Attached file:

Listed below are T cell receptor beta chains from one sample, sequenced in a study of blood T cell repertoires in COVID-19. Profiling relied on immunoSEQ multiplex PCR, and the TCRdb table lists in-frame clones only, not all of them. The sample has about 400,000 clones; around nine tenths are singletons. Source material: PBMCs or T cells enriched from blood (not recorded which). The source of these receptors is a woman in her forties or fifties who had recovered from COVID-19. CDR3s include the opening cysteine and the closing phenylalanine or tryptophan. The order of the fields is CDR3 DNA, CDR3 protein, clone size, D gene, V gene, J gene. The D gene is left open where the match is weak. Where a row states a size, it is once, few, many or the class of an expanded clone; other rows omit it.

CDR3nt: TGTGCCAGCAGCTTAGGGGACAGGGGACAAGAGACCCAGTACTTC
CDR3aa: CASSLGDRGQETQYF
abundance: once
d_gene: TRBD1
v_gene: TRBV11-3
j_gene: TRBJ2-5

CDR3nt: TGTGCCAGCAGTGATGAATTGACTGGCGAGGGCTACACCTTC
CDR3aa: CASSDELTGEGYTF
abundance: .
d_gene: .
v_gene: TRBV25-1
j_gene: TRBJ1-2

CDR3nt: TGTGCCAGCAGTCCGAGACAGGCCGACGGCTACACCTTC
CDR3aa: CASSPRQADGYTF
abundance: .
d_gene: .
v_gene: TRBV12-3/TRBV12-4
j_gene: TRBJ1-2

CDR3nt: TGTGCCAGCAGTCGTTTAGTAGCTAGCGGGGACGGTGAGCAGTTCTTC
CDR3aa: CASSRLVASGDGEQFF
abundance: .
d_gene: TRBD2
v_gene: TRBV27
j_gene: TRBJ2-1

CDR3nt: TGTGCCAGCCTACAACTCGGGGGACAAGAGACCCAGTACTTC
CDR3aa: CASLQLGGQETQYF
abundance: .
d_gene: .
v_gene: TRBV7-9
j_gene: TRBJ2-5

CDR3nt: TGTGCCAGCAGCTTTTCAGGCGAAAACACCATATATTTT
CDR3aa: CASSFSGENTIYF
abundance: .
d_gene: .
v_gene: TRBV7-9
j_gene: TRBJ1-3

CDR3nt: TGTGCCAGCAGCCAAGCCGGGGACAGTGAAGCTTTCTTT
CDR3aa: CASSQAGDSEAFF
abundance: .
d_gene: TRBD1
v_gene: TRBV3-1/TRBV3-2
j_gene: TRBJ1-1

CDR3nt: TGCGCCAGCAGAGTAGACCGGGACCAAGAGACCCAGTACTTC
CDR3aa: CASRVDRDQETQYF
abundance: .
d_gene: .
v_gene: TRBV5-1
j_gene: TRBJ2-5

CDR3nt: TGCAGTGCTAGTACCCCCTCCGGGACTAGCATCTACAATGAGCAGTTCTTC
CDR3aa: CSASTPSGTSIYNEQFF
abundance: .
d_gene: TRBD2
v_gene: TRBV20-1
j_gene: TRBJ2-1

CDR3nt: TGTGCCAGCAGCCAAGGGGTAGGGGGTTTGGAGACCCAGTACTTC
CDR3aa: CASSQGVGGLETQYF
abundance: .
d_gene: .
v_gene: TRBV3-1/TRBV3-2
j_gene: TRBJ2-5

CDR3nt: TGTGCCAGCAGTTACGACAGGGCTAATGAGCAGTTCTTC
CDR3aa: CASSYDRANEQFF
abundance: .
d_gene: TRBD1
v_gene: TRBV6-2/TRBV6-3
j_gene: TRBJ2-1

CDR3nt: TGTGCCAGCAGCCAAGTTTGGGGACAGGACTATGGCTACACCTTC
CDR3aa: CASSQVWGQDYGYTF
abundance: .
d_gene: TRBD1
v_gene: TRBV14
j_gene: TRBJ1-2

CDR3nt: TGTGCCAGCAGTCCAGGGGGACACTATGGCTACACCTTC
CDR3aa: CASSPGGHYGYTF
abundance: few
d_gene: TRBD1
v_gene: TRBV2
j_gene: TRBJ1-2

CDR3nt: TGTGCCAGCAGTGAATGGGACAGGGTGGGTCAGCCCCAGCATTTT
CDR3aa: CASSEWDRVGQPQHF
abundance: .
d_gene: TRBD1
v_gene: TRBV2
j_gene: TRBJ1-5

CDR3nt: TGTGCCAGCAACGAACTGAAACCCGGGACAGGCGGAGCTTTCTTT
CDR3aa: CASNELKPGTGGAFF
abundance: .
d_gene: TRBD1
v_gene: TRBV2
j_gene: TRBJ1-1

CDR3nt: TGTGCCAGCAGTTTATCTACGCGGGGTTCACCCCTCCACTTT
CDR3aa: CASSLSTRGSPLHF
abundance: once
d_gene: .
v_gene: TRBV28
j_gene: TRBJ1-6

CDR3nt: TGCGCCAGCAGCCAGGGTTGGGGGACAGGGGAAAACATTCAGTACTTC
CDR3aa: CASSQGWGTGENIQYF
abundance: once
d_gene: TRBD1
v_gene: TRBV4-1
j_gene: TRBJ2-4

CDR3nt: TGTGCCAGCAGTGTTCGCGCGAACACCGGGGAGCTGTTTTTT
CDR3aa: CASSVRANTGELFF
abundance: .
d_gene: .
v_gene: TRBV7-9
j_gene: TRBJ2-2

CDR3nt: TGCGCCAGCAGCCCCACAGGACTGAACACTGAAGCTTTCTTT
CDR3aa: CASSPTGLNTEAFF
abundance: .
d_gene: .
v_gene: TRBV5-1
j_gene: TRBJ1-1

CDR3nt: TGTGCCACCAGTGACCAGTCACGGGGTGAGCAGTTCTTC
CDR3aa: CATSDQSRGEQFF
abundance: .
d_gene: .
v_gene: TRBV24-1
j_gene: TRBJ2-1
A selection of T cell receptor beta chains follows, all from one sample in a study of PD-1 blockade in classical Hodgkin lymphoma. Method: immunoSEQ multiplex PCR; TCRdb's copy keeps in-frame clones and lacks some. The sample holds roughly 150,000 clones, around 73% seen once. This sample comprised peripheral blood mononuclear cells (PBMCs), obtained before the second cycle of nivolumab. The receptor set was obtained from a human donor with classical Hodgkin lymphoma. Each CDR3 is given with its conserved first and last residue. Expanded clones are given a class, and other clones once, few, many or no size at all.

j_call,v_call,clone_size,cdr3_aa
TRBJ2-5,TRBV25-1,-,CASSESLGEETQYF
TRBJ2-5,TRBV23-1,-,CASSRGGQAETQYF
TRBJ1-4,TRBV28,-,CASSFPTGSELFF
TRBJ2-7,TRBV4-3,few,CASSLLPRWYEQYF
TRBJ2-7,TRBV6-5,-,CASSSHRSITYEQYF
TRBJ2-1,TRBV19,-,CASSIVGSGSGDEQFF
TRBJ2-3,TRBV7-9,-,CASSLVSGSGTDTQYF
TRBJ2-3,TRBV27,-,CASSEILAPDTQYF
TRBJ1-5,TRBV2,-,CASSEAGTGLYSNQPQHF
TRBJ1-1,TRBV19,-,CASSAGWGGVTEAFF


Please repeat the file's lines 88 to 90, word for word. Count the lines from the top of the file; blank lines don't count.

abundance: .
d_gene: TRBD1
v_gene: TRBV2